- What is a sport psychologist and what kind of education does that require?
There are several ways to become qualified as a mental skills coach. A qualified coach has an academic background in sport psychology. Why? Because that provides credentials and credibility. What kind of education is best? One that provides the coach with exposure to experienced professionals. The Internet is full of people who claim to be experts in performance psychology due to personal experiences or a special understanding of life. Do not trust anyone without accredited academic credentials. Without those, a consultant cannot understand the theoretical foundations of sport and exercise psychology.
There are basically 2 kinds of degrees for sport psychology. There are those with a Masters degree (M.Ed, MA or MS), and a Doctoral degree (Ph.D - Doctor of Philosophy, Psy.D - Doctor of Psychology, or an Ed.D- Doctor of Education). If someone has earned one of those degrees that has a Sport Psychology emphasis, that person could be qualified to call themselves a mental skills coach. The level of their expertise is something you need to research to make sure you are working with someone who knows what they are talking about.
- What kind of athlete uses sport psychology?
Most Olympic athletes use some sort of psychological training. Those are the best-trained athletes in the world and are usually ahead of the learning curve when it comes to training. Any athlete looking to gain a competitive edge over the competition uses performance enhancement skills. Whether they learn to use them from self-research or hiring a consultant, all great athletes must control their mental processes to overcome and cope with the everyday things we all must contend with. Great athletes use their learned mental training in helping them achieve their full athletic potential. But, they are not doing it alone. So, instead of asking what kind of athlete uses sport psychology; a better question might be: "Why would an athlete NOT use sport psychology?" Think about this: Your competition is looking for any competitive edge in order to defeat you. Sport psychology is just another tool they can use to achieve that. You can use it too.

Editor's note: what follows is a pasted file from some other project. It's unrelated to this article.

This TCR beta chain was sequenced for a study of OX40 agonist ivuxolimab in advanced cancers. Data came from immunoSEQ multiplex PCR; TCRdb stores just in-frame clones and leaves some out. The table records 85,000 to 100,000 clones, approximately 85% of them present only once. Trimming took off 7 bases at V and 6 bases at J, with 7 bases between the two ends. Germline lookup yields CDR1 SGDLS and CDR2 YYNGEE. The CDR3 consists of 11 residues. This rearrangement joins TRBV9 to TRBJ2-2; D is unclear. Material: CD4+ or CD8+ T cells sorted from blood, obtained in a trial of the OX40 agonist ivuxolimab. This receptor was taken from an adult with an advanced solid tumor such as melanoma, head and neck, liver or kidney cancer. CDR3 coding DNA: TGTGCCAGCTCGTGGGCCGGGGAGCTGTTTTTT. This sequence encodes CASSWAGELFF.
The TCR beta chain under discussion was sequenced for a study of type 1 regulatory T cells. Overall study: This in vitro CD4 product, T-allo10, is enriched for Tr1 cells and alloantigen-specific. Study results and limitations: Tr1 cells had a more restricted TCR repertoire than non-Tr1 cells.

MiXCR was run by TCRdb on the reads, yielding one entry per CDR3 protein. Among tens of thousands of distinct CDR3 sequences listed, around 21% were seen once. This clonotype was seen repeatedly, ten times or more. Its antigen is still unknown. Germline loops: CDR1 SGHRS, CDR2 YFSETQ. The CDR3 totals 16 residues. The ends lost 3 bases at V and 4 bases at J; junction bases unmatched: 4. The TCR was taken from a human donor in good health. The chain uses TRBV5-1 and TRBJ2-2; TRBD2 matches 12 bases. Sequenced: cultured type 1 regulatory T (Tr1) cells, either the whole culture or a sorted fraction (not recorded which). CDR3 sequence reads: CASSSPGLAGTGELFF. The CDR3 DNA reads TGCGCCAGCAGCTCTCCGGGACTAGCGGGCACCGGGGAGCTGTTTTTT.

- Do people working in sport psychology need credentials and if so, what are they?
They absolutely do! Would you let your mailman clean your teeth or would you allow your barber to give you coaching advice? This is one of the challenges to both qualified sport psychology consultants and to you; Everybody thinks they're an expert in what you are trying to do! Writing books and blogs do not make a person an expert in sport psychology. Check out everyone's credentials to measure credibility.
- Let's talk about credentials and who has them and how they are earned.
There are the academics, who are people that teach sport psychology in a classroom setting. Many times these are professors in colleges and universities. But are they qualified to help you? Many times they are not qualified even though they have the educational credentials. How is that possible? How many sports have they played competitively? How many athletes/teams have they coached? It's one thing to teach theory in a classroom environment and another in applied experience. Ultimately, you would want to hire someone who has had experience in coaching and playing sports. The best scenario for you would be to put someone on your team that has academic credentials, coaching experience, and has played your sport competitively. That triple layered consultant will be almost impossible for you to find ). In terms of golf, I am one of the most qualified people in the world to consult with you or a member of your golf team. Why? I am triple layered in that sport.
What percentage of your sport is mental in nature? 50%? 90%? If we can agree that a percentage of playing any sport is cognitive, how much time do you devote to working on your mental game as opposed to the physical mechanics? Think about it and when you are ready to take your game to the next level, call me. 800-919-7506
I can RELATE to you and your situation.